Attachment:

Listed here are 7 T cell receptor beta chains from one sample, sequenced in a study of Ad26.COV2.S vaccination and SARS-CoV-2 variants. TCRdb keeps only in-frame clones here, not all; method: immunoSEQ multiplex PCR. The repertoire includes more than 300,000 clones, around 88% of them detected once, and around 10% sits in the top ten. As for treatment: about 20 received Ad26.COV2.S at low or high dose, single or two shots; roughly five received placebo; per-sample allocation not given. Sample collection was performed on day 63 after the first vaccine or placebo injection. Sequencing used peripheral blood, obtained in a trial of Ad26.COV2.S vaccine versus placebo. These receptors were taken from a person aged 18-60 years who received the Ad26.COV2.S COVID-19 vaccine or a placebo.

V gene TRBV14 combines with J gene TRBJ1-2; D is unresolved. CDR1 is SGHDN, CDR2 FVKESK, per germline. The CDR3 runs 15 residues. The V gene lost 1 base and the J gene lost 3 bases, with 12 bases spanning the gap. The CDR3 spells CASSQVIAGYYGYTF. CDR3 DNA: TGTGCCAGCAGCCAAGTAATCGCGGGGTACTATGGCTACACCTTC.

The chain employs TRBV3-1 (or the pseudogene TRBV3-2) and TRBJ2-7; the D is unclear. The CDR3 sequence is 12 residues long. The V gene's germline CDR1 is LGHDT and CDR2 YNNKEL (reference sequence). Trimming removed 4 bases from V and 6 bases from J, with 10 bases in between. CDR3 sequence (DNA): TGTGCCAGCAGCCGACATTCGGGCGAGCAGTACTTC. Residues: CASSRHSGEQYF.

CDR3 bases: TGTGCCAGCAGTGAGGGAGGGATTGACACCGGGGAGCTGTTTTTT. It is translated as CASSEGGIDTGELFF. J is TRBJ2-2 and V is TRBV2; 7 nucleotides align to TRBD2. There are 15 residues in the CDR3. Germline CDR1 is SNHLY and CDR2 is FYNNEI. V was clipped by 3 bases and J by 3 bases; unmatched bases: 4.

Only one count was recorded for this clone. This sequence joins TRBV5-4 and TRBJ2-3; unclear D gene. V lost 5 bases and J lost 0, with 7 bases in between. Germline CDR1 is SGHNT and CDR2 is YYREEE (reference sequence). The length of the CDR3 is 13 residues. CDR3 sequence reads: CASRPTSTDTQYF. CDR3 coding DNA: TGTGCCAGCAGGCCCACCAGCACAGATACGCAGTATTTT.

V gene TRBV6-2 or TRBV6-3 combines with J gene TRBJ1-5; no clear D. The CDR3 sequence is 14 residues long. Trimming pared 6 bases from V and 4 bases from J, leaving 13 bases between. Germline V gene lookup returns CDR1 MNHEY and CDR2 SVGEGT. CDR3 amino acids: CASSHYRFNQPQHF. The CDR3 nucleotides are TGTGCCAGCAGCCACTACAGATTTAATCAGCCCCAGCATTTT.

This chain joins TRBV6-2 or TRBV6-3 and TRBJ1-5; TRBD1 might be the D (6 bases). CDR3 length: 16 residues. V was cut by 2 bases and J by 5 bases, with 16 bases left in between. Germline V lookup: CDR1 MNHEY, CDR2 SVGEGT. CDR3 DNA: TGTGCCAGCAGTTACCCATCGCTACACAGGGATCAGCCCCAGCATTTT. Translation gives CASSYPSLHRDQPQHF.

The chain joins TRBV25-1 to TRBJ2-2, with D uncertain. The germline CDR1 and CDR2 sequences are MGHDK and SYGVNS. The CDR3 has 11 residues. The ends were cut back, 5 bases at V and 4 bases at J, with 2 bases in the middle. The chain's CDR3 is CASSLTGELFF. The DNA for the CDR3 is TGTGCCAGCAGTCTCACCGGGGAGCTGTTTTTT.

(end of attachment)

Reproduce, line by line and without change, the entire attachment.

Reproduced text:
Listed here are 7 T cell receptor beta chains from one sample, sequenced in a study of Ad26.COV2.S vaccination and SARS-CoV-2 variants. TCRdb keeps only in-frame clones here, not all; method: immunoSEQ multiplex PCR. The repertoire includes more than 300,000 clones, around 88% of them detected once, and around 10% sits in the top ten. As for treatment: about 20 received Ad26.COV2.S at low or high dose, single or two shots; roughly five received placebo; per-sample allocation not given. Sample collection was performed on day 63 after the first vaccine or placebo injection. Sequencing used peripheral blood, obtained in a trial of Ad26.COV2.S vaccine versus placebo. These receptors were taken from a person aged 18-60 years who received the Ad26.COV2.S COVID-19 vaccine or a placebo.

V gene TRBV14 combines with J gene TRBJ1-2; D is unresolved. CDR1 is SGHDN, CDR2 FVKESK, per germline. The CDR3 runs 15 residues. The V gene lost 1 base and the J gene lost 3 bases, with 12 bases spanning the gap. The CDR3 spells CASSQVIAGYYGYTF. CDR3 DNA: TGTGCCAGCAGCCAAGTAATCGCGGGGTACTATGGCTACACCTTC.

The chain employs TRBV3-1 (or the pseudogene TRBV3-2) and TRBJ2-7; the D is unclear. The CDR3 sequence is 12 residues long. The V gene's germline CDR1 is LGHDT and CDR2 YNNKEL (reference sequence). Trimming removed 4 bases from V and 6 bases from J, with 10 bases in between. CDR3 sequence (DNA): TGTGCCAGCAGCCGACATTCGGGCGAGCAGTACTTC. Residues: CASSRHSGEQYF.

CDR3 bases: TGTGCCAGCAGTGAGGGAGGGATTGACACCGGGGAGCTGTTTTTT. It is translated as CASSEGGIDTGELFF. J is TRBJ2-2 and V is TRBV2; 7 nucleotides align to TRBD2. There are 15 residues in the CDR3. Germline CDR1 is SNHLY and CDR2 is FYNNEI. V was clipped by 3 bases and J by 3 bases; unmatched bases: 4.

Only one count was recorded for this clone. This sequence joins TRBV5-4 and TRBJ2-3; unclear D gene. V lost 5 bases and J lost 0, with 7 bases in between. Germline CDR1 is SGHNT and CDR2 is YYREEE (reference sequence). The length of the CDR3 is 13 residues. CDR3 sequence reads: CASRPTSTDTQYF. CDR3 coding DNA: TGTGCCAGCAGGCCCACCAGCACAGATACGCAGTATTTT.

V gene TRBV6-2 or TRBV6-3 combines with J gene TRBJ1-5; no clear D. The CDR3 sequence is 14 residues long. Trimming pared 6 bases from V and 4 bases from J, leaving 13 bases between. Germline V gene lookup returns CDR1 MNHEY and CDR2 SVGEGT. CDR3 amino acids: CASSHYRFNQPQHF. The CDR3 nucleotides are TGTGCCAGCAGCCACTACAGATTTAATCAGCCCCAGCATTTT.

This chain joins TRBV6-2 or TRBV6-3 and TRBJ1-5; TRBD1 might be the D (6 bases). CDR3 length: 16 residues. V was cut by 2 bases and J by 5 bases, with 16 bases left in between. Germline V lookup: CDR1 MNHEY, CDR2 SVGEGT. CDR3 DNA: TGTGCCAGCAGTTACCCATCGCTACACAGGGATCAGCCCCAGCATTTT. Translation gives CASSYPSLHRDQPQHF.

The chain joins TRBV25-1 to TRBJ2-2, with D uncertain. The germline CDR1 and CDR2 sequences are MGHDK and SYGVNS. The CDR3 has 11 residues. The ends were cut back, 5 bases at V and 4 bases at J, with 2 bases in the middle. The chain's CDR3 is CASSLTGELFF. The DNA for the CDR3 is TGTGCCAGCAGTCTCACCGGGGAGCTGTTTTTT.